A Goal Setting Process That Works - Iron Boot

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A Goal Setting Process That Works

23 Jan, 2020

At the beginning of a new year you dream big, write goals, make a plan of action and tell friends what you’ll accomplish. 

But when next December arrives…nothing has happened. Nothing has been accomplished. It’s disheartening to say the least. Almost enough to make you never want to write a goal again.


January was filled with hopes and dreams. Nothing too bad happened this year – but surely nothing great happened.


What went wrong?


You may have paid attention to your goals all year and tried to have action plans; but for some reason, it still didn’t work.


Or, perhaps you spent some effort on the front end. You set SMART goals, followed the 10 Goal Setting Steps or whatever. The plan was set in January. You were on fire in February…and then you never looked at the goals again after March.


Nothing will make you feel more like a failure than checking off only one out of fifteen goals at the end of the year. You start thinking, “I’m never making New Year goals again.”


I’m going to give you a goal-planning process to help turn the next 6 months around in regards to setting and achieving goals. Warning — It takes work, effort, time and dedication. Some of the process is fun (thinking big and checking off accomplishments). Some of it, not so much (putting in the back-end work and planning your week in advance).


Spend about a week or two going through the process outlined below. Do the first step today.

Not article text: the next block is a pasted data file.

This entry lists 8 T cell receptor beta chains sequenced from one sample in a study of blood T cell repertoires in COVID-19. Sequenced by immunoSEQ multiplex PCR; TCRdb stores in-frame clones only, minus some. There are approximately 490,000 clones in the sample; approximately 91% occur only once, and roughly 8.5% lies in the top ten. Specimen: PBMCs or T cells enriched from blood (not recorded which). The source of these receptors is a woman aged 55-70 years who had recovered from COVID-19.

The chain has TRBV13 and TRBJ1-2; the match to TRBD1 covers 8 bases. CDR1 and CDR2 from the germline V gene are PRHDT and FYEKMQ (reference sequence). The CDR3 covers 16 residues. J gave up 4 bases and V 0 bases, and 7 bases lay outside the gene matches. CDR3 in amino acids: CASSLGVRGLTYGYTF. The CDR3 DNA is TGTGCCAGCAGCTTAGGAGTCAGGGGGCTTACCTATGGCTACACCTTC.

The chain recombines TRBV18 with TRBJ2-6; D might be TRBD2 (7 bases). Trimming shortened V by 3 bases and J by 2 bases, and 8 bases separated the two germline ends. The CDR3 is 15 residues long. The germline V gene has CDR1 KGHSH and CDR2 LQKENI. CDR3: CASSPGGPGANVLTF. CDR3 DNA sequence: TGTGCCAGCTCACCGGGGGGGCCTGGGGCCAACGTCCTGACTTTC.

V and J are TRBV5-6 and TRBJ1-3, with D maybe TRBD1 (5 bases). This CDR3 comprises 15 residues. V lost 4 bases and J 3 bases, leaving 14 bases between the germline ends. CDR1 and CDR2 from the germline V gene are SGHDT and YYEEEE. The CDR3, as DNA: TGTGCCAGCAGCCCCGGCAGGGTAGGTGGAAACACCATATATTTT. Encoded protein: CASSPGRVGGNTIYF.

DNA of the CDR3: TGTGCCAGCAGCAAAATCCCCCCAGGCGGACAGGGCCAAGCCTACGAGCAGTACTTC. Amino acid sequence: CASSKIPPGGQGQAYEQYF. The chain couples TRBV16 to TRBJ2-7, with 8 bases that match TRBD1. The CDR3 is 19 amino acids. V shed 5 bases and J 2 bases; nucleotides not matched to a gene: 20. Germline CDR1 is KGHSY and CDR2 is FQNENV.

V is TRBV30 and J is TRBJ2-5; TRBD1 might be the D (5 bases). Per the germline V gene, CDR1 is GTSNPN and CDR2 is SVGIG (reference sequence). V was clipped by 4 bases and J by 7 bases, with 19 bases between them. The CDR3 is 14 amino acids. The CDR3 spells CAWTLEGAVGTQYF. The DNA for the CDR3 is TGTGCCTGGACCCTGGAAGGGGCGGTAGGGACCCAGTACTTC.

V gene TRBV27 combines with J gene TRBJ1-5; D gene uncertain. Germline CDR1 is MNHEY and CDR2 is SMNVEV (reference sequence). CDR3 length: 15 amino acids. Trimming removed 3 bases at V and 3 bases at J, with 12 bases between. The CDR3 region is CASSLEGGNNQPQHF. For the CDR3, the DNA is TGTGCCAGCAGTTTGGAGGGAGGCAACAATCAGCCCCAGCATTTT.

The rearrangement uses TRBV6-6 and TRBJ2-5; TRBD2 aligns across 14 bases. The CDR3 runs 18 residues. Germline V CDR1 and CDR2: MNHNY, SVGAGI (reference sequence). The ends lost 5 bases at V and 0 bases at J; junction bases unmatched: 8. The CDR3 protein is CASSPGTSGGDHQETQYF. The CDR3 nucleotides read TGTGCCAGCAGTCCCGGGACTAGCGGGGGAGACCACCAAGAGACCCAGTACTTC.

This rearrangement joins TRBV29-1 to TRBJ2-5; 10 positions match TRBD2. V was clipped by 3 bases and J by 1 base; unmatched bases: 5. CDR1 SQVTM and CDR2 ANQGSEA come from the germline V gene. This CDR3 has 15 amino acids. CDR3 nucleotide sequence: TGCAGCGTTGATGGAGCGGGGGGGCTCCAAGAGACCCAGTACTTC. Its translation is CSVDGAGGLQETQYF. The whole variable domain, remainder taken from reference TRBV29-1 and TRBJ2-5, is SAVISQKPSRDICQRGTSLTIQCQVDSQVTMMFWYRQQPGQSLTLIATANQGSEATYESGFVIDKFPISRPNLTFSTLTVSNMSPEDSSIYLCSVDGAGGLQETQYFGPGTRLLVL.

You’ll also notice the 6 month timeline instead of the typical year we’re used to. Often, a year is too long for goal planning. Things change. We put it off. It’s too far in the future to understand what we need to do today. 


The Plan

Zig Ziglar taught me the basis of these steps many years ago and it significantly impacted the course of his life (this is William Albritton writing this by the way). A few years ago, Ari Weinzweig, founder of Zingerman’s, worked with our business and he tweaked a few things in Zig’s initial goal setting steps. Over the years, this process has been refined to work for people like you.


All of the following activities should be written. Don’t simply go through this in your head.

Step 1

Take a few minutes to write things you accomplished in the last year. What makes you proud?

Step 2

Take 15 – 30 min of quiet time and start brainstorming a first draft of your goals.

Don’t hold back. It’s just a draft. Write things that are big. That may even scare you.

Write from your gut. No one will see this draft. Don’t let yourself stop writing for 15 –30 min. A good way to start the draft is by writing “I’m sitting here on [Date/Year that is 6 months from now] at my house and this is what I have done in the past 6 months….I made ‘x’ dollars, I ran a mile in ‘y’, etc.” Don’t stop to think. Just keep writing.


Write what you want to be, do and have.


Include items in each of these 7 categories:


o Personal

o Physical

o Family

o Mental

o Financial